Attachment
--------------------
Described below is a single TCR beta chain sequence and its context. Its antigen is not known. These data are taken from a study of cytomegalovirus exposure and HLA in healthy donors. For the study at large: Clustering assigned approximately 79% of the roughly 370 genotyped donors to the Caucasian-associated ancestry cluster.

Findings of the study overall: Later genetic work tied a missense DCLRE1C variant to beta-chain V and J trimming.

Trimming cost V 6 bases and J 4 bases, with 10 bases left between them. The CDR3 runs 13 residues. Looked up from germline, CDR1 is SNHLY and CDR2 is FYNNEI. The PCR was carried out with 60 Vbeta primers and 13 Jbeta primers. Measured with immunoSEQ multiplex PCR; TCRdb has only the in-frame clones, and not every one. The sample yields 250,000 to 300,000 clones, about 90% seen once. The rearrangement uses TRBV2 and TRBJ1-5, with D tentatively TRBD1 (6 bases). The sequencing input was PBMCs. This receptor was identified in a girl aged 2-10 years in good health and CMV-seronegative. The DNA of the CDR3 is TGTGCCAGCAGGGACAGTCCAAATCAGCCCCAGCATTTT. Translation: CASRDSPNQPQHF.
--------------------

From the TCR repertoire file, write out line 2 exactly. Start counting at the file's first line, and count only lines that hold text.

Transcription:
Findings of the study overall: Later genetic work tied a missense DCLRE1C variant to beta-chain V and J trimming.